Therefore, he promised, the ProvidusEco card, although appearing as an only child of the bank’s green goals, would not be the last of its kind. Additionally, Akpani said, Providus has signed a partnership with TREE Initiative, a non-governmental organization, to plant a tree in “different parts of the country” for each Eco Card issued to a customer. He also said the bank would significantly reduce the amount of paper that accompanies each card.
Which also sounds like a small revolution in itself. By convention, each bank sends its credit and debit cards in a paper envelope. Inside this envelope is also a welcome letter and educational documentation, printed on paper. Now Providus has chosen to throw away the tradition. Going forward, Akpani said, all that will come with its new debit card is a QR code, printed on a piece of paper, no bigger than a business card.
It works, doesn’t it, particularly because research has shown that there are many dimensions from which debit cards can contribute to global warming. First, 90% of the 24.56 billion cards in circulation are made of PVC (Poly Vinyl Chloride), a main source of dioxin emissions, which negatively affect the human body and the environment. In 2019 alone, according to data from payment industry research firm Nilson, more than five billion of these debit cards were manufactured and distributed to consumers around the world.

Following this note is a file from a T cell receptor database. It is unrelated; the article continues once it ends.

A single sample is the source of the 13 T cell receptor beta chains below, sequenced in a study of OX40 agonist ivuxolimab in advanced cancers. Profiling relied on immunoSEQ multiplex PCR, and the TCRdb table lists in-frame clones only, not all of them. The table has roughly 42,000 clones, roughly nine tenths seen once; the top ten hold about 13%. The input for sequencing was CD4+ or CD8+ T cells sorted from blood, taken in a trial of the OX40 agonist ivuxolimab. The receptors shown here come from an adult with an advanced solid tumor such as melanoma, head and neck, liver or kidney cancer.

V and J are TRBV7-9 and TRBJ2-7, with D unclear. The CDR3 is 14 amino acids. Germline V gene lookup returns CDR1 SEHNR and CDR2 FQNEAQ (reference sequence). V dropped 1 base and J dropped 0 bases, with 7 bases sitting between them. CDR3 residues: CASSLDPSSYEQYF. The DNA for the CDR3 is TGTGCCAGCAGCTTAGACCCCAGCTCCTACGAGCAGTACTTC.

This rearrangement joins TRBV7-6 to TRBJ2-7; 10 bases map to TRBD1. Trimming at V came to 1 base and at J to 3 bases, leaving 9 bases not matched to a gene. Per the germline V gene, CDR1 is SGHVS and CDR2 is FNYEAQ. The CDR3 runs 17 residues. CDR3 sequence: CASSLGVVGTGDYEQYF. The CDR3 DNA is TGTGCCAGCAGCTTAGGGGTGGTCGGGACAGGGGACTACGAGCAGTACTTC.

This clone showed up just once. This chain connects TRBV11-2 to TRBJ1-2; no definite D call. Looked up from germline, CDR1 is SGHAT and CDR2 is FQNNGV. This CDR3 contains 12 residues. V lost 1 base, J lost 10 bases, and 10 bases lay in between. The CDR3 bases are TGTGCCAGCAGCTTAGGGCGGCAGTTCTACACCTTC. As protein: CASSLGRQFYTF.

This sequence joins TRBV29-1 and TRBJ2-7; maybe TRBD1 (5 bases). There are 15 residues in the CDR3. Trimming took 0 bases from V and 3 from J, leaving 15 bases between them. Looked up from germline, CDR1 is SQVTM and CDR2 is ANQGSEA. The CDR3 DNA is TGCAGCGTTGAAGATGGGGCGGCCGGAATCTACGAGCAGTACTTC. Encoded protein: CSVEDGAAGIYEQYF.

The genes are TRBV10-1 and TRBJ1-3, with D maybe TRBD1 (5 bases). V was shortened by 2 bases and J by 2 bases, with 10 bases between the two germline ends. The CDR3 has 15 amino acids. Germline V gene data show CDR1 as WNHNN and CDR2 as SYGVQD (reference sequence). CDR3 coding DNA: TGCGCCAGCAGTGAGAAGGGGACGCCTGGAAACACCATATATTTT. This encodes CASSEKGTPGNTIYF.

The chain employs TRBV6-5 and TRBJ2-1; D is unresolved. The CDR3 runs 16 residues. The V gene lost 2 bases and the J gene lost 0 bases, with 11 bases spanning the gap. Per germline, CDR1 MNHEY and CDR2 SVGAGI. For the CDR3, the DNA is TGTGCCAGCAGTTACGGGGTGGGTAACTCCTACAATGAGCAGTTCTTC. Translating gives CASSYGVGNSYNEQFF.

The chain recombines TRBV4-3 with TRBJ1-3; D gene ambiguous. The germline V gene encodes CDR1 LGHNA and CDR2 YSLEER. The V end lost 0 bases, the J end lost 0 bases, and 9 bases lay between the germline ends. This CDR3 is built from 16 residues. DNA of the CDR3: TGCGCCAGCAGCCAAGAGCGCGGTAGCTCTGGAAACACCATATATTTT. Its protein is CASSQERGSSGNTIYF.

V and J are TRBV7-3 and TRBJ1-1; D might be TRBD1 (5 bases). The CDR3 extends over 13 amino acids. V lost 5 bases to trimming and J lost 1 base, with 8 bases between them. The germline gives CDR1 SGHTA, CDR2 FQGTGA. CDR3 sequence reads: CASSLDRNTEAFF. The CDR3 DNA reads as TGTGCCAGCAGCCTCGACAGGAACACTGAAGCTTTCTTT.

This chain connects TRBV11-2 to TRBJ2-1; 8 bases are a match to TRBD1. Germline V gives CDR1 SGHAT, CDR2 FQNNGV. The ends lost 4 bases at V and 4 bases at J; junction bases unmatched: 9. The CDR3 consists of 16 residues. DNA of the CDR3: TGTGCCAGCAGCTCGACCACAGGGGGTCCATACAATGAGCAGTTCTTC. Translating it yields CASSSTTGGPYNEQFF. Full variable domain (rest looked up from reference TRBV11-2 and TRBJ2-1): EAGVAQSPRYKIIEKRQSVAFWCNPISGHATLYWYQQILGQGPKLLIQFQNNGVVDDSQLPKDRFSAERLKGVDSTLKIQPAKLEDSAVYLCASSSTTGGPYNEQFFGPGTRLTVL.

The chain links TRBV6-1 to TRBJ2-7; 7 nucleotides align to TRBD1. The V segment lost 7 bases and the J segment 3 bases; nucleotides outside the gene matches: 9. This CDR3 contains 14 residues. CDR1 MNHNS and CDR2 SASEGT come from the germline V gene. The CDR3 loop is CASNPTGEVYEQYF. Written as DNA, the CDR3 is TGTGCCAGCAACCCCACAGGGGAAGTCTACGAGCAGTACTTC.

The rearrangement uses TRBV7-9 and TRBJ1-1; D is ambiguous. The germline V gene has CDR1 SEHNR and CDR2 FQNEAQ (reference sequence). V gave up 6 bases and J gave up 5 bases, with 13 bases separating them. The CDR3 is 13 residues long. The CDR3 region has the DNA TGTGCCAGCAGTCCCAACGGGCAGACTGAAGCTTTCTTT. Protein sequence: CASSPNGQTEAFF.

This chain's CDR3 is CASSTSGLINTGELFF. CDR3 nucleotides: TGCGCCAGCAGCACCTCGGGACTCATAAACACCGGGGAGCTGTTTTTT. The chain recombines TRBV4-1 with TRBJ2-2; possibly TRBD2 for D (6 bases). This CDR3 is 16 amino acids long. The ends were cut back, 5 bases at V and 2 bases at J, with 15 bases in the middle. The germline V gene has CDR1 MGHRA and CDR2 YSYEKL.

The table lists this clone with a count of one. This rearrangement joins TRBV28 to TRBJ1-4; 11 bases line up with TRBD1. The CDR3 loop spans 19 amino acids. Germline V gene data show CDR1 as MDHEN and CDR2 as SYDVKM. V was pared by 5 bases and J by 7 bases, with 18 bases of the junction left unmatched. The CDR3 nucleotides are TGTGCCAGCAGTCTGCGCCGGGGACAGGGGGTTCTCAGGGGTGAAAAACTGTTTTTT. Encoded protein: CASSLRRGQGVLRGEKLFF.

If a map weighs five grams, said Nilson editor Chris Cantle, those five billion maps would have created about 24 million kilograms of extra material that the planet now has to grapple with, in landfills and the oceans. Add to this worrying problem the carbon dioxide (CO2) emissions and energy costs of making the cards and moving them from place to place.
Defense and aerospace firm Thales Group estimates the carbon emissions from these cards to be almost equal to 30 billion plastic bags or 500,000 people flying from New York to Sydney.
If payment cards, in their most common state, need to be recycled, that’s another mountain to climb. Erin Simon, plastic waste and business manager at the World Wildlife Fund, in an email to the Payments Dive blog, said the most effective way to recycle cards was for consumers to do it themselves. Apart from the “delicate” question of security, the cards and their chips are made of plastic, glass and metal. Companies can collect and recycle them “but it seems less efficient”.
So many companies now have to rethink the cards. Apple, for example, offers a titanium option for its credit card that it issues in conjunction with Goldman Sachs. Titanium is recyclable.
Although recycling may not have been a priority for a large portion of Nigerian consumers, there can never be a time sooner to wake them up. One way to do this is to use an item that many carry in their wallets, pockets, purses, and behind their phones every day. The more the subject is in front of us, the more we are reminded of it, the more we take it into account in our lives and our businesses.
And maybe if any of us choose to venture into green energy as a form of business, we could just bring Providus Bank into the plan. I walked in and played the card they already gave me.